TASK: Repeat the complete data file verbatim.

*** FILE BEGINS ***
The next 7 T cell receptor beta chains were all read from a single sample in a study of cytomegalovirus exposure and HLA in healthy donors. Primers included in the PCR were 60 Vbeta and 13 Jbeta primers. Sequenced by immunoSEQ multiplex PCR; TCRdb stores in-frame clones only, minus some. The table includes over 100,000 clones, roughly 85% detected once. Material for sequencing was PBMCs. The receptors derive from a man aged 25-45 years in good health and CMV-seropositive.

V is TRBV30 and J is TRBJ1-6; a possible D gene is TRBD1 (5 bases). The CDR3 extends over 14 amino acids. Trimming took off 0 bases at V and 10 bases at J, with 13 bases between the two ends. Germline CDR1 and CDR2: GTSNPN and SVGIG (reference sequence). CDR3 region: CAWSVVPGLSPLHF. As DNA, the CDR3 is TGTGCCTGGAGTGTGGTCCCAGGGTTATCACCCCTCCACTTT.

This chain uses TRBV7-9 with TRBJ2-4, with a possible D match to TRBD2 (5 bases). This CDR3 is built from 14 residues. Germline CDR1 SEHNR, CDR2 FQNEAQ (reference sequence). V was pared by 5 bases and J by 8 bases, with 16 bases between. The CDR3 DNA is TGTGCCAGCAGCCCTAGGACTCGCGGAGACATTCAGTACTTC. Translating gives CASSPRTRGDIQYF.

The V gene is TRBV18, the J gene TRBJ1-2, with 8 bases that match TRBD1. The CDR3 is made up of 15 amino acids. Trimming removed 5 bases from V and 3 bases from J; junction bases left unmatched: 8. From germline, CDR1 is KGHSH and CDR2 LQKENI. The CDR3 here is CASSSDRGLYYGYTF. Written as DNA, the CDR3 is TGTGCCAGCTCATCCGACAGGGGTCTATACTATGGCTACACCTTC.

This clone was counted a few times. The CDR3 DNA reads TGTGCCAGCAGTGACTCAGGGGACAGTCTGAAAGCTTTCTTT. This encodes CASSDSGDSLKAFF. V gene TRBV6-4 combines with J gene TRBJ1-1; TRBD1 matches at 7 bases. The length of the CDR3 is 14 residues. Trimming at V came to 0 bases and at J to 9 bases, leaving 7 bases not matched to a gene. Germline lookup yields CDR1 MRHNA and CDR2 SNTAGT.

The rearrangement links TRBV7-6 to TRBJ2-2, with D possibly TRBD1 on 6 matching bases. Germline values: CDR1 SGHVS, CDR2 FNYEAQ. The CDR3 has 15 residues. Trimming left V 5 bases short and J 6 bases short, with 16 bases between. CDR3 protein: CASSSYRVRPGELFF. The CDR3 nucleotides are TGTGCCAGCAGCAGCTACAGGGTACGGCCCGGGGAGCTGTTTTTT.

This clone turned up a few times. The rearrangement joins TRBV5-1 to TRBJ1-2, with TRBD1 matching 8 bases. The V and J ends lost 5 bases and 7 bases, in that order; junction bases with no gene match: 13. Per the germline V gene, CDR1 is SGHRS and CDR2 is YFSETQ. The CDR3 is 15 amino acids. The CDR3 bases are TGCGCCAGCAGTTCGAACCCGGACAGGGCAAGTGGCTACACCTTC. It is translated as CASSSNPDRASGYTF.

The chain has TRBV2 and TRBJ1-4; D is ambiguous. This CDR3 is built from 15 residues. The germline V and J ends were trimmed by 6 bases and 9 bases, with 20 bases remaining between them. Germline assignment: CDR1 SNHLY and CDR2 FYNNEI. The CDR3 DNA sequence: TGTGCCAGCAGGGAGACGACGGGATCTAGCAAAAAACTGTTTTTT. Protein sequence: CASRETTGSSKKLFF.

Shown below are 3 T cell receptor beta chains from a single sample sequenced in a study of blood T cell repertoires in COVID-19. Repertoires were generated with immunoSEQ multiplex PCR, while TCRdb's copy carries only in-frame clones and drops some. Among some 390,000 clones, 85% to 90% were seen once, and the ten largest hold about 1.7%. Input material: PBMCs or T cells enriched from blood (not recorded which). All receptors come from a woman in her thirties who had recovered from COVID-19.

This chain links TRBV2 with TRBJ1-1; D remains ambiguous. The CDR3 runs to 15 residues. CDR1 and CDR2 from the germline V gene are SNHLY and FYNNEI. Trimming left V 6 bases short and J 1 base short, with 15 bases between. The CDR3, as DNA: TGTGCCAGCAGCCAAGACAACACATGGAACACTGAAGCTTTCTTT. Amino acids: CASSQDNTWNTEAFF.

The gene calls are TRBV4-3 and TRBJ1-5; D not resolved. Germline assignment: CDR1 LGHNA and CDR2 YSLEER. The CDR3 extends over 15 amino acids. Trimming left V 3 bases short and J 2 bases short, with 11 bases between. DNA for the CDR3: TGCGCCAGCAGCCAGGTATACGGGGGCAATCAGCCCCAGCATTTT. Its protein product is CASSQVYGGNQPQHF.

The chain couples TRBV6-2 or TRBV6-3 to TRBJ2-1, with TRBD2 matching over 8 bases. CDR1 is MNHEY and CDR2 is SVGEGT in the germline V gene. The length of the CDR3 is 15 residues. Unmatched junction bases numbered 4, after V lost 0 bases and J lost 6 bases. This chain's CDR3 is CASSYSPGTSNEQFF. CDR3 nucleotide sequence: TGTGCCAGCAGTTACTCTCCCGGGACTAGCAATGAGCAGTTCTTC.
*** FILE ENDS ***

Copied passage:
The next 7 T cell receptor beta chains were all read from a single sample in a study of cytomegalovirus exposure and HLA in healthy donors. Primers included in the PCR were 60 Vbeta and 13 Jbeta primers. Sequenced by immunoSEQ multiplex PCR; TCRdb stores in-frame clones only, minus some. The table includes over 100,000 clones, roughly 85% detected once. Material for sequencing was PBMCs. The receptors derive from a man aged 25-45 years in good health and CMV-seropositive.

V is TRBV30 and J is TRBJ1-6; a possible D gene is TRBD1 (5 bases). The CDR3 extends over 14 amino acids. Trimming took off 0 bases at V and 10 bases at J, with 13 bases between the two ends. Germline CDR1 and CDR2: GTSNPN and SVGIG (reference sequence). CDR3 region: CAWSVVPGLSPLHF. As DNA, the CDR3 is TGTGCCTGGAGTGTGGTCCCAGGGTTATCACCCCTCCACTTT.

This chain uses TRBV7-9 with TRBJ2-4, with a possible D match to TRBD2 (5 bases). This CDR3 is built from 14 residues. Germline CDR1 SEHNR, CDR2 FQNEAQ (reference sequence). V was pared by 5 bases and J by 8 bases, with 16 bases between. The CDR3 DNA is TGTGCCAGCAGCCCTAGGACTCGCGGAGACATTCAGTACTTC. Translating gives CASSPRTRGDIQYF.

The V gene is TRBV18, the J gene TRBJ1-2, with 8 bases that match TRBD1. The CDR3 is made up of 15 amino acids. Trimming removed 5 bases from V and 3 bases from J; junction bases left unmatched: 8. From germline, CDR1 is KGHSH and CDR2 LQKENI. The CDR3 here is CASSSDRGLYYGYTF. Written as DNA, the CDR3 is TGTGCCAGCTCATCCGACAGGGGTCTATACTATGGCTACACCTTC.

This clone was counted a few times. The CDR3 DNA reads TGTGCCAGCAGTGACTCAGGGGACAGTCTGAAAGCTTTCTTT. This encodes CASSDSGDSLKAFF. V gene TRBV6-4 combines with J gene TRBJ1-1; TRBD1 matches at 7 bases. The length of the CDR3 is 14 residues. Trimming at V came to 0 bases and at J to 9 bases, leaving 7 bases not matched to a gene. Germline lookup yields CDR1 MRHNA and CDR2 SNTAGT.

The rearrangement links TRBV7-6 to TRBJ2-2, with D possibly TRBD1 on 6 matching bases. Germline values: CDR1 SGHVS, CDR2 FNYEAQ. The CDR3 has 15 residues. Trimming left V 5 bases short and J 6 bases short, with 16 bases between. CDR3 protein: CASSSYRVRPGELFF. The CDR3 nucleotides are TGTGCCAGCAGCAGCTACAGGGTACGGCCCGGGGAGCTGTTTTTT.

This clone turned up a few times. The rearrangement joins TRBV5-1 to TRBJ1-2, with TRBD1 matching 8 bases. The V and J ends lost 5 bases and 7 bases, in that order; junction bases with no gene match: 13. Per the germline V gene, CDR1 is SGHRS and CDR2 is YFSETQ. The CDR3 is 15 amino acids. The CDR3 bases are TGCGCCAGCAGTTCGAACCCGGACAGGGCAAGTGGCTACACCTTC. It is translated as CASSSNPDRASGYTF.

The chain has TRBV2 and TRBJ1-4; D is ambiguous. This CDR3 is built from 15 residues. The germline V and J ends were trimmed by 6 bases and 9 bases, with 20 bases remaining between them. Germline assignment: CDR1 SNHLY and CDR2 FYNNEI. The CDR3 DNA sequence: TGTGCCAGCAGGGAGACGACGGGATCTAGCAAAAAACTGTTTTTT. Protein sequence: CASRETTGSSKKLFF.

Shown below are 3 T cell receptor beta chains from a single sample sequenced in a study of blood T cell repertoires in COVID-19. Repertoires were generated with immunoSEQ multiplex PCR, while TCRdb's copy carries only in-frame clones and drops some. Among some 390,000 clones, 85% to 90% were seen once, and the ten largest hold about 1.7%. Input material: PBMCs or T cells enriched from blood (not recorded which). All receptors come from a woman in her thirties who had recovered from COVID-19.

This chain links TRBV2 with TRBJ1-1; D remains ambiguous. The CDR3 runs to 15 residues. CDR1 and CDR2 from the germline V gene are SNHLY and FYNNEI. Trimming left V 6 bases short and J 1 base short, with 15 bases between. The CDR3, as DNA: TGTGCCAGCAGCCAAGACAACACATGGAACACTGAAGCTTTCTTT. Amino acids: CASSQDNTWNTEAFF.

The gene calls are TRBV4-3 and TRBJ1-5; D not resolved. Germline assignment: CDR1 LGHNA and CDR2 YSLEER. The CDR3 extends over 15 amino acids. Trimming left V 3 bases short and J 2 bases short, with 11 bases between. DNA for the CDR3: TGCGCCAGCAGCCAGGTATACGGGGGCAATCAGCCCCAGCATTTT. Its protein product is CASSQVYGGNQPQHF.

The chain couples TRBV6-2 or TRBV6-3 to TRBJ2-1, with TRBD2 matching over 8 bases. CDR1 is MNHEY and CDR2 is SVGEGT in the germline V gene. The length of the CDR3 is 15 residues. Unmatched junction bases numbered 4, after V lost 0 bases and J lost 6 bases. This chain's CDR3 is CASSYSPGTSNEQFF. CDR3 nucleotide sequence: TGTGCCAGCAGTTACTCTCCCGGGACTAGCAATGAGCAGTTCTTC.